Federal law protects disabled employees from discrimination of any form in the course of employment. An employer can therefore not discriminate against disabled employees in any aspect of employment including hiring, firing, job assignments, promotion, pay, benefits, training or any other condition.
If an employer fires an employee on the basis of a disability, it is considered disability discrimination and the employee can sue the employer for damages and/or reinstatement.
Protection for employees with disabilities is enshrined in various federal laws including the Americans with Disabilities Act (ADA), the Rehabilitation Act, and the Federal Family and Medical Leave Act (FMLA) (https://www.eeoc.gov/laws/types/disability.cfm ). Individual state laws also protect employees with disabilities against illegal discrimination.
Americans with Disabilities Act
Not every employee with a medical condition is considered disabled under law, hence protected by anti-discrimination laws (https://www.whitehouse.gov/sites/default/files/docs/employing_people_with_disabilities_toolkit_february_3_2015_v4.pdf ). To be protected under the ADA, an employee must be:
- Qualified for the job or able to perform the functions of the job
- Have a disability as defined by statute.
According to the ADA, a person is disabled if the person can show that:
- He/she has a physical or mental condition that substantially limits a major life activity such as talking, walking, hearing, seeing, learning or vital bodily functions such as the cardiovascular system, immune system and normal cell growth.
- He/she has a history of mental or physical conditions or impairments such as cancer
- He/she has a mental or physical condition that is not transitory or minor.
The ADA also does not apply to all employers. It applies to employers with 15 or more workers, employment agencies, joint labor management committees, and labor organizations.
How the ADA protects employees
The ADA makes it illegal for employers to fire employees on the grounds of disability as defined by the act. It requires that employers should make an effort to reasonably accommodate all employees with disabilities. However, the ADA places the burden squarely on the employee to inform the employer of their disabilities so that appropriate accommodation can be offered (http://www.nolo.com/legal-encyclopedia/can-you-be-fired-from-job-while-leave-with-disability.html ).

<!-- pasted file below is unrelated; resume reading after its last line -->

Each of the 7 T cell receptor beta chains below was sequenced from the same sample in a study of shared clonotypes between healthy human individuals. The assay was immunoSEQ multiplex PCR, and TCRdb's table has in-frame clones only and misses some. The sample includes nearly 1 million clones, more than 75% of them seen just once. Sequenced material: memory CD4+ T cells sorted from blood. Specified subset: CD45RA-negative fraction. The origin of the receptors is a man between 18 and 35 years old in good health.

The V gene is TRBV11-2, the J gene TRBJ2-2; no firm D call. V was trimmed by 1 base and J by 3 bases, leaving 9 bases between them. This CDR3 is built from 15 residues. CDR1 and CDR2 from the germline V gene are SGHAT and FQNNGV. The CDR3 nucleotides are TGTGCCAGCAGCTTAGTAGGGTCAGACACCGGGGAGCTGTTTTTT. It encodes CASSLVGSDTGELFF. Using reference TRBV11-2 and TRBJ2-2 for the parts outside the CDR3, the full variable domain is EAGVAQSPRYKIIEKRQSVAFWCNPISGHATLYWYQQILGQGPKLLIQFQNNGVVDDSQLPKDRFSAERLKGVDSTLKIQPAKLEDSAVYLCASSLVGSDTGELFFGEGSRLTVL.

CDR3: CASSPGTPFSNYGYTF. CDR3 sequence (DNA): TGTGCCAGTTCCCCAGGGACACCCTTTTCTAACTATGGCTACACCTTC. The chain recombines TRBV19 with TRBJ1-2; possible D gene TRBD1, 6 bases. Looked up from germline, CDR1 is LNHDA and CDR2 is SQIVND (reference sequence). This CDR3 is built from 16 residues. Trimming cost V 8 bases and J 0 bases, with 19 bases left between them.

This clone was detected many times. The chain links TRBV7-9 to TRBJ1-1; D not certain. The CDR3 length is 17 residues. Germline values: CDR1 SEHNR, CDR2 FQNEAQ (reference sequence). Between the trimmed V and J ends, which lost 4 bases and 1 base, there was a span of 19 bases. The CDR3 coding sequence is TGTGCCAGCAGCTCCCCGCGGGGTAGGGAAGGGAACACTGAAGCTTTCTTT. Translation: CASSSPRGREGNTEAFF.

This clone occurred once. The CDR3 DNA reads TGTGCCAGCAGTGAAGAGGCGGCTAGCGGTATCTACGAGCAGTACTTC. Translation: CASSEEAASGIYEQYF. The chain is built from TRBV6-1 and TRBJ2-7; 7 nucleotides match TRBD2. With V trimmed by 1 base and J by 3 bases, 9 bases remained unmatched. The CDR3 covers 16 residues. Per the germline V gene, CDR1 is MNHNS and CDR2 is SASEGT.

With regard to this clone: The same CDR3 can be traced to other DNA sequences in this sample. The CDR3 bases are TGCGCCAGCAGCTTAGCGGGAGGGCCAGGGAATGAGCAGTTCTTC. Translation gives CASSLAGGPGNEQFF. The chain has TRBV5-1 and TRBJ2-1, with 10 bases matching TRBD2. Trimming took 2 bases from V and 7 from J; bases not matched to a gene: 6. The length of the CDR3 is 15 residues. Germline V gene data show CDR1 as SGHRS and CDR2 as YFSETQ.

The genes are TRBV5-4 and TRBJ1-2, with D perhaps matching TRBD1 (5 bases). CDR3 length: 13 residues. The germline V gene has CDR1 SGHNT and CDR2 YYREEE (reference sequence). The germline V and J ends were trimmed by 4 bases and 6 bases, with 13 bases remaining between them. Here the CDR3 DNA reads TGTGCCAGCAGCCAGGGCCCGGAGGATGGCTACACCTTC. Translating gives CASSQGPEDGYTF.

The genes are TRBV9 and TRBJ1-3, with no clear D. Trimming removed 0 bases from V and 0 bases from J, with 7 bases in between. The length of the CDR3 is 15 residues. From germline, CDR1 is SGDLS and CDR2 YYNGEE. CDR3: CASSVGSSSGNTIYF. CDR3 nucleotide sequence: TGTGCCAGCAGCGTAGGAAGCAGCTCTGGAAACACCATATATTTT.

Accommodation is changing the work environment of the employee in line with his/her disability. It may involve setting up a wheelchair entrance, restructuring the disabled employee’s job duties or work schedule, giving him/her additional leave, installing braille signages, modifying desks and many others. The extent of accommodation given is usually negotiated between the employer and the employee.
An employer is only exempted from granting reasonable accommodation if doing so would cause undue hardship on his part.
Undue hardship arises where the accommodations are too expensive or too difficult to provide. In many cases, what fits the bill of undue hardship depends on the specific factors such as the size of the company, its financial position and the cost of making the changes.
If after making all reasonable accommodations and the employee cannot perform his/her duties, he/she can be legally terminated.
Employees fired while on medical leave: How the FMLA protects employees